Splashed across the front pages a few weeks back was the high school yearbook photo of North York teacher Paola Queen, arrested for allegedly having sex with a male student.
Further salacious details were offererd: she is reportedly pregnant with her student-lover's child and is not allowed to have contact with him pending a court date April 17.
Queen, a family studies teacher at Nelson A. Boylen Collegiate Institute in North York and a former Catholic Children's Aid Society child protection worker, is not the first female educator to face professional castigation and criminal investigation under section 153 of the Canadian Criminal Code (which stipulates that it's an offence to have sex with a young person age 14 to 17 with whom one is in a relationship of trust or authority.)
This is a relatively new law, and it's riddled with problems. It doesn't demand evidence of abuse and assumes that mature teens are necessarily traumatized by sex with adults. Section 153 also fails to differentiate between sex based on consent and sex based on coercion and the flagrant abuse of professional power. The fact is, if Queen were not a teacher, the sex would not have been illegal. Society seems to care less about whether a relationship is coercive, harmful or consensual than about the age of the younger party.
Since section 153 was passed in 1985, an escalating number of female teachers have been vilified as pedophiles, sexual predators and dangerous to youth.
In the Queen case, the clandestine couple lived together prior to the arrest. The boy (unnamed due to a legal ban) was 16 or 17 when the affair began and is refusing to lay charges. The families of the alleged victim and the accused, who knew about and approved of the relationship, are not cooperating with police. The couple were preparing for the birth of their child.
Moreover, there was no victim complaint statement, and police arrested the teacher acting on an anonymous Crime Stoppers tip. Certainly, there is nothing laudable about the teacher's behaviour. It is a professional boundary violation. But should we continue to classify such instances as abuse, particularly when child protectionists fail to demonstrate harm?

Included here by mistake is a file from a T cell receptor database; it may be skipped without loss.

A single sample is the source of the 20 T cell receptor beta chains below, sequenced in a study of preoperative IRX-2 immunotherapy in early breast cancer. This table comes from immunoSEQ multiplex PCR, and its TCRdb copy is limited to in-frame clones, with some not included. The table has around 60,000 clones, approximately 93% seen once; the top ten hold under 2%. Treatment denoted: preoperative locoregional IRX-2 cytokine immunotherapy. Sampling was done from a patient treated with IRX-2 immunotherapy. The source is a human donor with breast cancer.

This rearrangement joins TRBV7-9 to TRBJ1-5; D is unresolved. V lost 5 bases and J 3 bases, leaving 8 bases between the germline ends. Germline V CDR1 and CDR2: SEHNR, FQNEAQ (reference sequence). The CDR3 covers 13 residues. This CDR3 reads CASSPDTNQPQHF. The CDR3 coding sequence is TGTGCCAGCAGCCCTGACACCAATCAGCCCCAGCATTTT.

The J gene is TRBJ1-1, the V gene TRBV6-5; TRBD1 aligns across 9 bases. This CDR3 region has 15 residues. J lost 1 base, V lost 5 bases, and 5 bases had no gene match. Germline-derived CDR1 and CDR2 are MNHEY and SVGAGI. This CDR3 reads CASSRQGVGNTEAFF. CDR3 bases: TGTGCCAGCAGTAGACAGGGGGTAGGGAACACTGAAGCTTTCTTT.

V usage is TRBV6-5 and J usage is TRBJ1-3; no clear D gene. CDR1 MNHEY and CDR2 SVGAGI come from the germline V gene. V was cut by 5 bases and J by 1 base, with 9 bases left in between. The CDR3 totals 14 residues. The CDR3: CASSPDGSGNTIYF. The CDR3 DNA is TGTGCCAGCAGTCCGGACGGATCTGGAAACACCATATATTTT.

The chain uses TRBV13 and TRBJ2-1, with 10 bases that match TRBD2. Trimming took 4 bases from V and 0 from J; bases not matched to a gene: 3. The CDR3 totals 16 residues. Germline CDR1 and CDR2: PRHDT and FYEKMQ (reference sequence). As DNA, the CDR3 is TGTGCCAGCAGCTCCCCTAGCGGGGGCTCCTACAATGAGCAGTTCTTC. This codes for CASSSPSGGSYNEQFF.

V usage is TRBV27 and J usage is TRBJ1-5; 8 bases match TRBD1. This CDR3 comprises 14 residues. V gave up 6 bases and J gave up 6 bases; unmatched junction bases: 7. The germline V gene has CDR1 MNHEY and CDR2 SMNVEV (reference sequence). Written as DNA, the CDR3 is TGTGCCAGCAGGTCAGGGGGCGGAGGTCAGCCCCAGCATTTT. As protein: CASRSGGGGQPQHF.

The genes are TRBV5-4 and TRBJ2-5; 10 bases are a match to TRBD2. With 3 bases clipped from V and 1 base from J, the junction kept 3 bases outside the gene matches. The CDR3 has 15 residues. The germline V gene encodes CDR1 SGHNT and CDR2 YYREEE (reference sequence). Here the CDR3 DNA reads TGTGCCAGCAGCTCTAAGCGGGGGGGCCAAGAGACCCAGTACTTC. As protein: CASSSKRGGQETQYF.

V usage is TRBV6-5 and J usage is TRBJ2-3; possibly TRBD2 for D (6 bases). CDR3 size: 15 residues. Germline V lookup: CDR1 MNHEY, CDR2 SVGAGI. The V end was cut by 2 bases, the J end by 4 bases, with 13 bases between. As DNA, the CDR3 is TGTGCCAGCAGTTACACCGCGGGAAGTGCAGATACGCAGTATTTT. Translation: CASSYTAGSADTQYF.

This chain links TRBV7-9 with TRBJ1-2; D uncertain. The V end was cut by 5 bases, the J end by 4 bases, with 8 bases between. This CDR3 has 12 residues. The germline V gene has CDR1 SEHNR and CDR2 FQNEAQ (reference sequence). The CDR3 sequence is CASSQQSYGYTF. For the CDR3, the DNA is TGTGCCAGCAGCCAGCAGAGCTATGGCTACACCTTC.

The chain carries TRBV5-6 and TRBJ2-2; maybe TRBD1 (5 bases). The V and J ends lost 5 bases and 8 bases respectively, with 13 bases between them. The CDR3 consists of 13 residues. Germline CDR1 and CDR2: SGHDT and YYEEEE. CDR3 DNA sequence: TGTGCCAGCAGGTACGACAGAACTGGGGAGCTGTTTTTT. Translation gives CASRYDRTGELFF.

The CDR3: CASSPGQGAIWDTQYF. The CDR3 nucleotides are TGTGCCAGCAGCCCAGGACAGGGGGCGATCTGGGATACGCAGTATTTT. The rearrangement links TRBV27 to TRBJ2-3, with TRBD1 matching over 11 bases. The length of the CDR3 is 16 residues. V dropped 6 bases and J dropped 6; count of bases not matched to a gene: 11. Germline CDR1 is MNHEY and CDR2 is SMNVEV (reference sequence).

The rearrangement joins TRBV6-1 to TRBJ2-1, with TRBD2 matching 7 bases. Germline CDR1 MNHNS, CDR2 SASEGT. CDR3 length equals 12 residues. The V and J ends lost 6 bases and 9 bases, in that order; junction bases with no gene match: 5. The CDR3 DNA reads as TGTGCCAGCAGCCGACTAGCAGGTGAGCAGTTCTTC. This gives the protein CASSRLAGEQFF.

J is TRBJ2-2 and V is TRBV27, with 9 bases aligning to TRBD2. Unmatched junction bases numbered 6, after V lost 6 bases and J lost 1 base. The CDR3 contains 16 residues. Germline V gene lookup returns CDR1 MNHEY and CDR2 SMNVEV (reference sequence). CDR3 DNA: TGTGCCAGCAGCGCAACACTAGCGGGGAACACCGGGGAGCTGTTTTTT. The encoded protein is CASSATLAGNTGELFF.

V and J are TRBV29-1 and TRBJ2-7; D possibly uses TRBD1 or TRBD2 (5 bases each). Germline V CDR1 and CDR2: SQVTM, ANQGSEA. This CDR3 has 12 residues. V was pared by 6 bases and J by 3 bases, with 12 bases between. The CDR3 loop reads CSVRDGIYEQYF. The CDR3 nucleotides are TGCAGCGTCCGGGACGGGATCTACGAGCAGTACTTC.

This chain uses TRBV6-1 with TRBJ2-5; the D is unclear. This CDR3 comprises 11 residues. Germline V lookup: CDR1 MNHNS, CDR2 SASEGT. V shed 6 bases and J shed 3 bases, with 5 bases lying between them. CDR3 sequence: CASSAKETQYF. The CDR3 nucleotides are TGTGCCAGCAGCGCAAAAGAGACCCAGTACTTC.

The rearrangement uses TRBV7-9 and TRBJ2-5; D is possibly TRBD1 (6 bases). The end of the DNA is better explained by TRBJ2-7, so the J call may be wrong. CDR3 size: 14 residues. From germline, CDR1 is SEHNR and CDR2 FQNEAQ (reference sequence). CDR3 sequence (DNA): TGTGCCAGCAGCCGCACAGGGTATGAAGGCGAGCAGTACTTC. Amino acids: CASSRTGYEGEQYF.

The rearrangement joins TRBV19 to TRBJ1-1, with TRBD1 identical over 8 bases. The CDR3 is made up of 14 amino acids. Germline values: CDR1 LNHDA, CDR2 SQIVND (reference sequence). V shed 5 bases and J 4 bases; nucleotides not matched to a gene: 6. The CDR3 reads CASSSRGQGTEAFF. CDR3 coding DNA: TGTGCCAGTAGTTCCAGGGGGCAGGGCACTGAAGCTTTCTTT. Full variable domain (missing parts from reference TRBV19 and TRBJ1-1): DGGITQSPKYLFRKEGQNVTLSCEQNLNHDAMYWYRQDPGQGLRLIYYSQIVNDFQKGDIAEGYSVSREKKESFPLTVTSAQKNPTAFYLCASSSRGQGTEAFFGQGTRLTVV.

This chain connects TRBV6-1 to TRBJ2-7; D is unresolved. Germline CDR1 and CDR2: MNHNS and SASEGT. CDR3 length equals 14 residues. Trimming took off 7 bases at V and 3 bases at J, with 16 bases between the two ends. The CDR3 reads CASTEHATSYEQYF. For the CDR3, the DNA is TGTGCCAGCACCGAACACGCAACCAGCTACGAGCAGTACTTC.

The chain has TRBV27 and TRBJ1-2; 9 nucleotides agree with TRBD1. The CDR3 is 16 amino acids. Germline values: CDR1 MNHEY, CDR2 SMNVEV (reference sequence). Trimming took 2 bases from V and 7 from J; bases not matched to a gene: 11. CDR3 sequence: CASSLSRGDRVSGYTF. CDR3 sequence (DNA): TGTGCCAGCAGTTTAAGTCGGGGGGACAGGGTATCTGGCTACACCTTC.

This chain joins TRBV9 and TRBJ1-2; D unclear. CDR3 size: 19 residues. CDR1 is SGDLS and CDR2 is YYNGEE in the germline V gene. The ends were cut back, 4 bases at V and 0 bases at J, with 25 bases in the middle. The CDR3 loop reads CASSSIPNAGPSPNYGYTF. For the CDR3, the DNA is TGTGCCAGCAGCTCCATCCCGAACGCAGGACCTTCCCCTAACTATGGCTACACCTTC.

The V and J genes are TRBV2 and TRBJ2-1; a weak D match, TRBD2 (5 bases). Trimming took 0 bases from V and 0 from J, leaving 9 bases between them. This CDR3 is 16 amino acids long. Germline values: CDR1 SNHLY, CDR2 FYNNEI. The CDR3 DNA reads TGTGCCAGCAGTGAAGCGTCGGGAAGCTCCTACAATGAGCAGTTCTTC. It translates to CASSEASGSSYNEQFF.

Of course, female teachers (like any adult in a position of care, trust and responsibility) can harm those we designate as under age. But there needs to be a distinction between a professional boundary violation and a sex crime.
Then there's the problem of slippage between "child," "adolescent," "preteen," and "mature older teens above 16" that enables police, school administrators and child protection workers to step in where they are not always needed (or wanted).
But besides a Criminal Code that refuses to recognize developmentally mature older teenagers as having sexual agency and the capacity to consent, there is the problem of gender bias in the way the press sensationalizes alleged infractions by female educators. Maybe the prurient news coverage says less about child sexual abuse than it does about our willingness to see female teachers as sexy, savvy and available for adult fantasies?
In Notes On A Scandal, a film portraying a fictional incident of teacher-student sex, it's not a child at risk that crystallizes the scandal so much as adult jealousy and erotic intrigue.
Who didn't wonder what Cate Blanchett would wear to the Oscars when nominated for her debut as a teacher caught up in a sex scandal? How many adult fantasies about high school teachers were ignited? Perhaps it's time to own up to our fascination rather than criminalizing teachers.
Sheila Cavanagh is a York U professor and author of Sexing The Teacher: School Sex Scandals And Queer Pedagogies.email@example.com